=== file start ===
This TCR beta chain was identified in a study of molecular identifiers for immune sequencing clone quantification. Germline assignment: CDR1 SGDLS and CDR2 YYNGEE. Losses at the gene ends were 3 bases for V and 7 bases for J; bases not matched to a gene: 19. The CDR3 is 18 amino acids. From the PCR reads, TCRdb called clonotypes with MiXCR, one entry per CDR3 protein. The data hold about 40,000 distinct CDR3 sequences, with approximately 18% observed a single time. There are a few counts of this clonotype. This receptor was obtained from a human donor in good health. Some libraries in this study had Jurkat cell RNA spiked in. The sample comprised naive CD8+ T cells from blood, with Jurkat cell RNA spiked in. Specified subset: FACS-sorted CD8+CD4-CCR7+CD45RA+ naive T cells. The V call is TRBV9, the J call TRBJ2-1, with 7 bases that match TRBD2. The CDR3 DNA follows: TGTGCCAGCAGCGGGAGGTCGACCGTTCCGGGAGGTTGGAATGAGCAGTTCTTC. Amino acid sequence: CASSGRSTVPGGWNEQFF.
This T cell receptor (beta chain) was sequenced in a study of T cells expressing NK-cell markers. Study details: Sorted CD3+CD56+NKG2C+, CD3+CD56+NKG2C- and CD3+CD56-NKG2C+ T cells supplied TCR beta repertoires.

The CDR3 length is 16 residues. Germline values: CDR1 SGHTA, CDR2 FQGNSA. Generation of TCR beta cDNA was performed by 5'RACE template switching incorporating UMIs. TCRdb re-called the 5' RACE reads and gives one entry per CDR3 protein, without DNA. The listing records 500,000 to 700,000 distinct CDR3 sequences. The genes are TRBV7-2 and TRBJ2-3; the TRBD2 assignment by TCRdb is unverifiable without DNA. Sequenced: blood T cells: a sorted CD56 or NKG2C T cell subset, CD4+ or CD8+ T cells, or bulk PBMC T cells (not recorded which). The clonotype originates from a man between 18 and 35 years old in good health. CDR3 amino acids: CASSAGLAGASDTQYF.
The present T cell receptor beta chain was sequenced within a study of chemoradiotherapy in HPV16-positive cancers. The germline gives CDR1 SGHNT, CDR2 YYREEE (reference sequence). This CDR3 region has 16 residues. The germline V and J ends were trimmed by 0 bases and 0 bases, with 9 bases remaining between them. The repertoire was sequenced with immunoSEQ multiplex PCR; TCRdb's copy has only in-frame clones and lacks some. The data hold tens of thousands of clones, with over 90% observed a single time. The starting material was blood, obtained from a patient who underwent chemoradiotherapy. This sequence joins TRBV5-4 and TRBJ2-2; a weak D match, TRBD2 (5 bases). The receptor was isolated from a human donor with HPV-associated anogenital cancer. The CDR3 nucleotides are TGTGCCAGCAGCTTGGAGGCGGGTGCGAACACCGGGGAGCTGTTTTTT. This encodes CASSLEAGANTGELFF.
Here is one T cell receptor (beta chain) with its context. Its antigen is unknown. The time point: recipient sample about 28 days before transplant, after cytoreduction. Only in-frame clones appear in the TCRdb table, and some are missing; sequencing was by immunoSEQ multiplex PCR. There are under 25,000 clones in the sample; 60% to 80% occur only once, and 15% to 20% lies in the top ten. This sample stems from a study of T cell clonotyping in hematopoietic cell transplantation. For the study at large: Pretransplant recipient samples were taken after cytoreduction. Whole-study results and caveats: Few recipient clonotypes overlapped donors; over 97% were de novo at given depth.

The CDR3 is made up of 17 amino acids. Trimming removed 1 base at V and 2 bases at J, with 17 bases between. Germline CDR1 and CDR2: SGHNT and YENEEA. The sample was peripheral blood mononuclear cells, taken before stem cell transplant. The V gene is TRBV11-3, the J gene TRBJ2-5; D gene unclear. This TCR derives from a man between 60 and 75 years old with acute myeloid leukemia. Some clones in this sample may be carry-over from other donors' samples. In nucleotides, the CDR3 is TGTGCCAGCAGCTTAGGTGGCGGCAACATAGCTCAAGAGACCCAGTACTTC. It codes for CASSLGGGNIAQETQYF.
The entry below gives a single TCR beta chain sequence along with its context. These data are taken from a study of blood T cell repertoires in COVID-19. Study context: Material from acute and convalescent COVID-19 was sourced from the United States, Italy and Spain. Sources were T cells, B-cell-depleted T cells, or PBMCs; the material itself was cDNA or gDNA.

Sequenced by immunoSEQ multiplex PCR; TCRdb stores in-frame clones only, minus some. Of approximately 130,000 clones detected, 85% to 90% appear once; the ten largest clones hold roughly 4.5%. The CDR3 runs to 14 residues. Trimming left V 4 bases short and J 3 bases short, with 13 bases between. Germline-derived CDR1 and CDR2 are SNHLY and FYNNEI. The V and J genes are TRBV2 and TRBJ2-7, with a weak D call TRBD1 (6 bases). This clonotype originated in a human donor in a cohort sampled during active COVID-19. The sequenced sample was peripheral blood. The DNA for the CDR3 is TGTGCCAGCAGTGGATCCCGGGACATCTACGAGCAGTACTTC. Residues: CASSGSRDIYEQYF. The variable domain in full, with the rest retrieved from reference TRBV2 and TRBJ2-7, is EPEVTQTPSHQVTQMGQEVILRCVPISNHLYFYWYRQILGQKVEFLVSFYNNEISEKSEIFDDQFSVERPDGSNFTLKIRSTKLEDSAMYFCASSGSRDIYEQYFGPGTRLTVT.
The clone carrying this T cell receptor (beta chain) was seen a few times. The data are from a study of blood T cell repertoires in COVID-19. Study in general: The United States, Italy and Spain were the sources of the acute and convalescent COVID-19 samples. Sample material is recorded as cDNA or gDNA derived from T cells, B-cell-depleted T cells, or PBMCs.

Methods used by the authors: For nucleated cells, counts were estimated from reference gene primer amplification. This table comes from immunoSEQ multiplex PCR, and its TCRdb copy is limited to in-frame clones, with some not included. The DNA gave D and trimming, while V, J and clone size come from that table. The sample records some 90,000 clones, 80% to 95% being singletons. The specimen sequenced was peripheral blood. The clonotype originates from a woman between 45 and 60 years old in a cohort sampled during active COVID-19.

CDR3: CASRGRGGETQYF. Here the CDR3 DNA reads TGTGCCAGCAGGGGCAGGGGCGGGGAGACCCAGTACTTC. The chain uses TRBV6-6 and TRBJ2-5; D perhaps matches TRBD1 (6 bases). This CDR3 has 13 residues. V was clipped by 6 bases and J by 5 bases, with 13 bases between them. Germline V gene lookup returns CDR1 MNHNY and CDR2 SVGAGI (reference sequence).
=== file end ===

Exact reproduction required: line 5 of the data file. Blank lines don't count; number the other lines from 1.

Here is one T cell receptor (beta chain) with its context. Its antigen is unknown. The time point: recipient sample about 28 days before transplant, after cytoreduction. Only in-frame clones appear in the TCRdb table, and some are missing; sequencing was by immunoSEQ multiplex PCR. There are under 25,000 clones in the sample; 60% to 80% occur only once, and 15% to 20% lies in the top ten. This sample stems from a study of T cell clonotyping in hematopoietic cell transplantation. For the study at large: Pretransplant recipient samples were taken after cytoreduction. Whole-study results and caveats: Few recipient clonotypes overlapped donors; over 97% were de novo at given depth.